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Nazi Persecution of Homosexuals 1933-1945

This new online exhibit from the United States Holocaust Memorial Museum offers some valuable insights into the persecution of homosexuals by the National Socialist government under Adolf Hitler. The exhibit begins by recounting the story of Richard Grune, an artist who had trained at the Bauhaus school, who was identified by the Nazis in 1934 and later spent the entirety of World War II in the Flossenburg concentration camp. The primary sections of the site consist of 12 short essays that recount the Nazi ideology behind the persecution of homosexuals, their initial raids and surveillance of known homosexual gathering places, and other dominant themes during this somber period. The short essays also include important visual documentation of the period, including images of internal Nazi documents. Perhaps the most evocative and moving elements of the site are the haunting drawings created by Richard Grune, drawn after his release from the concentration camp. All in all, an effective and sensitive site designed to elucidate one of the less well-known aspects of social history under the Nazi regime.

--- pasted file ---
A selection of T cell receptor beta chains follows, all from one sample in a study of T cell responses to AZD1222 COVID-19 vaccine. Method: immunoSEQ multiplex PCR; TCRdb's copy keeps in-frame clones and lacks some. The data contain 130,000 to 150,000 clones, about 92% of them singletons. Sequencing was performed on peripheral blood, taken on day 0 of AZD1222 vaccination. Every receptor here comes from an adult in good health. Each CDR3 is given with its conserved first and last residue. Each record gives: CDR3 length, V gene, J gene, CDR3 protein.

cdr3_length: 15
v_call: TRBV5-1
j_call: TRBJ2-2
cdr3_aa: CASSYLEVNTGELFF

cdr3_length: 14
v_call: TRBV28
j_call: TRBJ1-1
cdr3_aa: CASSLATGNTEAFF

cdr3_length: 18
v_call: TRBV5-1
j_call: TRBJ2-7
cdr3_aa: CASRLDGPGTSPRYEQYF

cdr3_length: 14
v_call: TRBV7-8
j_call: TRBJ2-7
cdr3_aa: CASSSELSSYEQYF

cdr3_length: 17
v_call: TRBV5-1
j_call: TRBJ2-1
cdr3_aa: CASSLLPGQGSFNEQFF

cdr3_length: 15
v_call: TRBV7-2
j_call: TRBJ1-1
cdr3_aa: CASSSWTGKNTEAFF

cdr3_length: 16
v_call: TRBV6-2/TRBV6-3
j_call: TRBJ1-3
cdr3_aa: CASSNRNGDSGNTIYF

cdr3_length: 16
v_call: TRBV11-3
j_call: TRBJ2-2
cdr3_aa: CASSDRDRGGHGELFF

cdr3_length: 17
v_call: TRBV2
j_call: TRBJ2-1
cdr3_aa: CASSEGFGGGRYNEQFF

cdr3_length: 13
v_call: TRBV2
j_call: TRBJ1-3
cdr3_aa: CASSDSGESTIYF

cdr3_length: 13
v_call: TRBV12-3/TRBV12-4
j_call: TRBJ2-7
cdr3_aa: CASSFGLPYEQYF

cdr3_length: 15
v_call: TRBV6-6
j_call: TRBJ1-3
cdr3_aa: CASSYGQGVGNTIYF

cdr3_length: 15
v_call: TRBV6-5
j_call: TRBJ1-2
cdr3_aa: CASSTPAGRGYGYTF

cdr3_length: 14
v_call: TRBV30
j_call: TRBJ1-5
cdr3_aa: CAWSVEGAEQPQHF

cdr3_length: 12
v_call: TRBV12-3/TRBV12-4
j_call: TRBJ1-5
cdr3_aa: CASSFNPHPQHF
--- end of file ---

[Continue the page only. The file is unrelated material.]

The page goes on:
Alternate Title
United States Holocaust Memorial Museum: Nazi Persecution of Homosexuals 1933-1945
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Date Issued
Date of Scout Publication
November 27th, 2002
Date Of Record Creation
April 8th, 2003 at 10:19am
Date Of Record Release
April 8th, 2003 at 10:19am
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